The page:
Abstract

Post-natal vasculogenesis has been reported to be derived from a hierarchy of circulating endothelial progenitor cells (EPC). Some of these EPC are of myeloid origin while others have a more robust proliferative potential and are solely of endothelial cell (EC) origin. A number of groups have hypothesized that EC dysfunction might contribute to the hypercoagulable state associated with polycythemia vera (PV) by orchestrating the recruitment of blood elements to sites of injury or by regulating vascular tone. The JAK2V617F mutation is present in >95% of patients with PV. In addition, some individuals with normal blood counts who develop splanchnic vein thrombosis, including Budd-Chiari syndrome (BCS) and portal vein thrombosis (PVT) have been reported to have JAK2V617F positive hematopoiesis (45% and 34%, respectively) indicating that this thrombotic tendency might precede the development of PV. We explored whether this activating mutation is present in EC in the vessels of patients with BCS. We tested this hypothesis by studying EC in venules of liver biopsy specimens of patients with BCS with (n=2) or without PV (n=1) and PVT (n=2) without PV using laser capture microdissection (LCM) followed by nested PCR or RT-PCR in order to determine if EC were JAK2V617F positive and were of hematopoietic or EC origin. EC from the hepatic venules of BCS and PVT patients were captured by LCM from hematoxylin and eosin stained sections of archival formalin-fixed paraffin-embedded liver biopsy tissue specimens. EC were identified by their fusiform nuclei and their location along the lining of the hepatic venules. Hepatocytes were identified by their morphology as having round centrally placed nuclei and abundant cytoplasm with a trabecular arrangement. At least 10 EC and 10 hepatocytes from each biopsy specimen were captured and DNA or RNA was extracted. The JAK2V617F mutation was detected using nested allele-specific PCR. The hepatocytes of each patient contained exclusively wild type JAK2 while the EC of the two BCS patients with PV were homozygous for the JAK2V617F. The EC of the other BCS patient and 2 PVT patients who did not have PV contained exclusively wild type JAK2. The EC identity of these cells in the PV patients was confirmed by the presence of the EC transcripts (VE-Cadherin and VEGF-R2) and the absence of hematopoietic cell transcripts (CD45 and CD14). These findings indicate that hepatic venule EC in BCS patients with PV are JAK2V617F positive. The presence of JAK2V617F in both endothelial cells and hematopoietic cells belonging to such patients suggests that PV originates in an adult hemangioblast like cell in such patients. Further studies are required to understand the consequence of JAK2 mutation in EC as related to their propensity to thrombosis in PV.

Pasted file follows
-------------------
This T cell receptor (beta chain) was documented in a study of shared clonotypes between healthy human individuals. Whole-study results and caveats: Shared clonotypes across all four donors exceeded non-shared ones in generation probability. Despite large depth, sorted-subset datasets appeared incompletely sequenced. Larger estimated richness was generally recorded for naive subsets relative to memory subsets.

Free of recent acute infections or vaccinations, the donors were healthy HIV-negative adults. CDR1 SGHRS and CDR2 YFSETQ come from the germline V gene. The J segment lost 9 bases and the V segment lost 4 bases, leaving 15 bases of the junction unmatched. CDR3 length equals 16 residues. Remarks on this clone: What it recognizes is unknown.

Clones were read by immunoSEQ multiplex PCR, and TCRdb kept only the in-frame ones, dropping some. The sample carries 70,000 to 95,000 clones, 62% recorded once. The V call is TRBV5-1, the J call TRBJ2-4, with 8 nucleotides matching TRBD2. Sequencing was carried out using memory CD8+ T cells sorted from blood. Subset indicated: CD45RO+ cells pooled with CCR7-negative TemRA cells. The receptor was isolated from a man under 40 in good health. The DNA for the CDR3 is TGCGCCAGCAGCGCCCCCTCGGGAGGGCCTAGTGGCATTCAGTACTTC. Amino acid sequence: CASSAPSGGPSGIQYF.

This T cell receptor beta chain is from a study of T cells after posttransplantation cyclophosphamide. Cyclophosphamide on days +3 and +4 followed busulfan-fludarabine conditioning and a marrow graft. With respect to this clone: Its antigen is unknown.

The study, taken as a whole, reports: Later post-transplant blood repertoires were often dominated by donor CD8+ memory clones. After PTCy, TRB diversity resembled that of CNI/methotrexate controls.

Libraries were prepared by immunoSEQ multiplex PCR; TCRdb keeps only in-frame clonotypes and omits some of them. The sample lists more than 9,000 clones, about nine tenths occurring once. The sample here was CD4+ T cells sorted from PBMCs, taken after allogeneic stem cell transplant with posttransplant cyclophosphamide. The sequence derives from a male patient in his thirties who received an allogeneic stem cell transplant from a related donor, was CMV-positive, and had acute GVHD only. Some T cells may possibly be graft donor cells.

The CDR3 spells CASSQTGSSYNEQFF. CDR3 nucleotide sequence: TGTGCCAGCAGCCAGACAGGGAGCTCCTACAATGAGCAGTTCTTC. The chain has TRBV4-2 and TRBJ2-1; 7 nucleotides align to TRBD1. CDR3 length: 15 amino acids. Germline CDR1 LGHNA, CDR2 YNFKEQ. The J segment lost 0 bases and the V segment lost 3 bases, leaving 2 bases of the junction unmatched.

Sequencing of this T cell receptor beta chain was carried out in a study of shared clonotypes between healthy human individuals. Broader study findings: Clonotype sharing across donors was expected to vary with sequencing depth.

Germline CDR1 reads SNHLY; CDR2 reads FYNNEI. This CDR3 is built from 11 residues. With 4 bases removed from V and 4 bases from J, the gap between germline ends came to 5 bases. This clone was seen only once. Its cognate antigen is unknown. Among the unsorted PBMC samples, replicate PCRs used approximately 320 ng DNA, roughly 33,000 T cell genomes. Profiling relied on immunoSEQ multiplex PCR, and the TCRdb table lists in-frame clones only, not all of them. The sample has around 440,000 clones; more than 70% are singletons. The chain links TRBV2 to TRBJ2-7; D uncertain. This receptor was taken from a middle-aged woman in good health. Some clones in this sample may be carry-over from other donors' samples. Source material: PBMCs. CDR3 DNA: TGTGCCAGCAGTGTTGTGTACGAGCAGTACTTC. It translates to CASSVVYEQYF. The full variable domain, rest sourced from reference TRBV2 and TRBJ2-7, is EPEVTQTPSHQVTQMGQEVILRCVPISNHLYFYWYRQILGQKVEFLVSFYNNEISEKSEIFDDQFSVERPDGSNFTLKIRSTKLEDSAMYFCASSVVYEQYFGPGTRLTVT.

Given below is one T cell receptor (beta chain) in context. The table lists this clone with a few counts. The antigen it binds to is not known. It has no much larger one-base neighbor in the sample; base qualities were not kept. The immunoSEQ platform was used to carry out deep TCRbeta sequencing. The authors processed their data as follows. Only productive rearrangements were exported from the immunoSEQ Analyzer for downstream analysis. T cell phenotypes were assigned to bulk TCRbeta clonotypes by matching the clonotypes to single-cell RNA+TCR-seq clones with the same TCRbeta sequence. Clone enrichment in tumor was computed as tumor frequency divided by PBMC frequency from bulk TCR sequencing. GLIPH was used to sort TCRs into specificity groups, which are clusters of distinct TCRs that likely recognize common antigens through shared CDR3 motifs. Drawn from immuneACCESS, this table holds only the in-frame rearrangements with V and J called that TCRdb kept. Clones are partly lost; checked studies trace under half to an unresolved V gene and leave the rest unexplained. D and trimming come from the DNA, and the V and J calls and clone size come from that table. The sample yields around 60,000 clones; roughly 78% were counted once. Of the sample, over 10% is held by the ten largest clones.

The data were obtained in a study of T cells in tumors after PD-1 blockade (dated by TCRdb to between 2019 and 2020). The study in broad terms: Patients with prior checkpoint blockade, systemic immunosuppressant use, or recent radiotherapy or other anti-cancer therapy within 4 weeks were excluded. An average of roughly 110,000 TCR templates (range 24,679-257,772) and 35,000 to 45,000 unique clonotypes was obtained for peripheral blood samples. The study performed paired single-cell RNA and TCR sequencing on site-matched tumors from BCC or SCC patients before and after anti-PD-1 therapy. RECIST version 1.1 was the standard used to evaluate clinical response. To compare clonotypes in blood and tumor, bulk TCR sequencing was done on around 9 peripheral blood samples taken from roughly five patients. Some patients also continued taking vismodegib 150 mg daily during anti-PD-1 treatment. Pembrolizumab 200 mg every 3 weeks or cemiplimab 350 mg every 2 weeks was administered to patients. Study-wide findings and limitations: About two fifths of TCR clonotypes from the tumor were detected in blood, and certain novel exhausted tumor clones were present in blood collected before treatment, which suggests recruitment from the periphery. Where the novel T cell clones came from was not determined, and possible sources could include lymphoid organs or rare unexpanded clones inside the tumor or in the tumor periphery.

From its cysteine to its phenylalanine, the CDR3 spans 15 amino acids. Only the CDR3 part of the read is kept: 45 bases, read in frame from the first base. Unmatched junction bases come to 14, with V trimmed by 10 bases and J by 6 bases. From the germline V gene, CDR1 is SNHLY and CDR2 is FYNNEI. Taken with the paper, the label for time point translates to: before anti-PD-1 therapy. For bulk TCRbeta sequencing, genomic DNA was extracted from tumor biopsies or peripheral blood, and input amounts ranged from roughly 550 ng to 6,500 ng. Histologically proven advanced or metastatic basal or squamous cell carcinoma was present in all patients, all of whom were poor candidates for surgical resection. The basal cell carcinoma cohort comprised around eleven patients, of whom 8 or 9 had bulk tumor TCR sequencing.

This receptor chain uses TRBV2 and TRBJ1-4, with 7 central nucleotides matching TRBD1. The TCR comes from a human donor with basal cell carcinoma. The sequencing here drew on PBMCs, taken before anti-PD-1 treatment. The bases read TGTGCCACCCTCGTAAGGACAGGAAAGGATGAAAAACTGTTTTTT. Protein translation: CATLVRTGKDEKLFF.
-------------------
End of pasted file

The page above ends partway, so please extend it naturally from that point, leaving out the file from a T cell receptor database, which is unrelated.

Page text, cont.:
Disclosures: No relevant conflicts of interest to declare.

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